Through the years I’ve been a generally well-behaved political spouse. But this year, because the choices in the Republican primary are so stark, and so much is at stake, I may be a little less well-behaved. I’m going to write a series of short blogs from the perspective of 35 years and 21 elections by Chris’ side in the political arena. You can expect straight talk.
Here’s the fourth entry:
David and Goliath
When we got into this race, we knew it would have a David and Goliath quality to it.
Goliath, as you may remember, seemed to have all the obvious advantages (formidable reputation, prodigious size, dressed in armor from head to toe, looking for a fight, and totally confident in his invincibility). This terrified his opponents and sent them running for the hills. . .sometimes before the fight.
David, on the other hand, was a simple shepherd boy – a seemingly laughable match for such a formidable opponent. Armed with a sling and five smooth stones, trust in the worthiness of his assignment, and confidence in the ultimate triumph of good, he ran – eagerly – to face Goliath.
We know how the story ends. The shepherd boy with the sling prevailed. It turns out – despite all the hype – it only took one smooth stone to bring Goliath down.
Through the ages, this story has given courage to many an underdog heart and venture. Including ours.
Underdog in This Race
When we thought about getting into this race, Chris knew he would be the underdog at the convention and in the primary. He knew he would be outgunned in terms of resources and organization. He jumped in anyways. You could say, he ran toward the challenge.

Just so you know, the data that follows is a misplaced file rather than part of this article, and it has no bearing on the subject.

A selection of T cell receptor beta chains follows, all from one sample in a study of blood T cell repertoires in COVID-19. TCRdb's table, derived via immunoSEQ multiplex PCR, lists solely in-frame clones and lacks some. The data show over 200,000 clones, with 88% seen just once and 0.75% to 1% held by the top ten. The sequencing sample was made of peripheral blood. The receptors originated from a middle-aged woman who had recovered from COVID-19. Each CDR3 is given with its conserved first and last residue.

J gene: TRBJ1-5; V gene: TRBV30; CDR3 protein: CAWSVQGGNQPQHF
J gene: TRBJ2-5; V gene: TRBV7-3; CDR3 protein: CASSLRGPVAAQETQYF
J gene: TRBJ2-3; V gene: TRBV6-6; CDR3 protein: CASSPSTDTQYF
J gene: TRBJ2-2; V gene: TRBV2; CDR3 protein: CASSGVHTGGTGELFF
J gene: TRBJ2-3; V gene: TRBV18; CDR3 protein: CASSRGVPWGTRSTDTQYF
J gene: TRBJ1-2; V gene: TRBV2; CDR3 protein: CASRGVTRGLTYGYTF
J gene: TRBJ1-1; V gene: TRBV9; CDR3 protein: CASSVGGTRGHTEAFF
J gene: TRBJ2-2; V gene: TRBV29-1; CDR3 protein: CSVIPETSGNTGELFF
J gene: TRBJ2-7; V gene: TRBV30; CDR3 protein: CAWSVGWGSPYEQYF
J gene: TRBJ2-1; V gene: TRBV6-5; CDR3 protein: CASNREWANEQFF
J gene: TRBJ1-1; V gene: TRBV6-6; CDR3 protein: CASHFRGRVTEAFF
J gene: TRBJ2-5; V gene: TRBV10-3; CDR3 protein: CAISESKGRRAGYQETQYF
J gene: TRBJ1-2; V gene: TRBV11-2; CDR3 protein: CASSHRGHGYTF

Why? Because he has spent a lifetime committed to a few core principles:
1. HOW you get things done matters.
2. Straight talk matters.
3. Respecting the intelligence of the voters matters.
4. Constant listening and learning matter.
5. Finding common ground to get things done matters.
(Goliaths tend to operate by a very different set of principles – especially those in the political arena.)
When you feel those principles are being compromised – as Chris did when he watched the 2010 U.S. Senate race unfold – you can either sit on the sidelines in 2012 or jump in. He jumped in.
Last summer one of our opponent’s top strategists explained to me how, in considerable detail, his candidate was going to win the general election. The message seemed to be: “Get out of the race before you even jump in.”
Then, when Chris announced, informally, in October he was in the race, our opponent’s team went around saying, “When he realizes what he’s up against, he’ll be out of the race by the end of the month”.
In November, they said the same thing.
Again, in December.
In January, Chris made a formal announcement he was in the race. At that point their message changed to: “We will be the inevitable winners”, and so it continued up through and after the convention in May.
Since the convention, there has been a flood of advertising to rebrand their candidate as a grandmother, a sweet lady, the woman next door (even Goliath might have blushed at such a bodacious PR campaign!)
When you are outgunned in terms of money and resources, you better have some armor and a sling.
Here’s what armed Chris though a lifetime of public service:
2. Respected experience
3. Deep knowledge of the issues
4. Proven leadership
If these matter to you, you can help defeat a political Goliath.
Roll them all together, you have a candidate in Christopher Shays who is ready to go on day one to help move our country in the right direction, get our fellow Americans back to work, and restore the promise of America.
When you think about it, it shouldn’t even be a contest.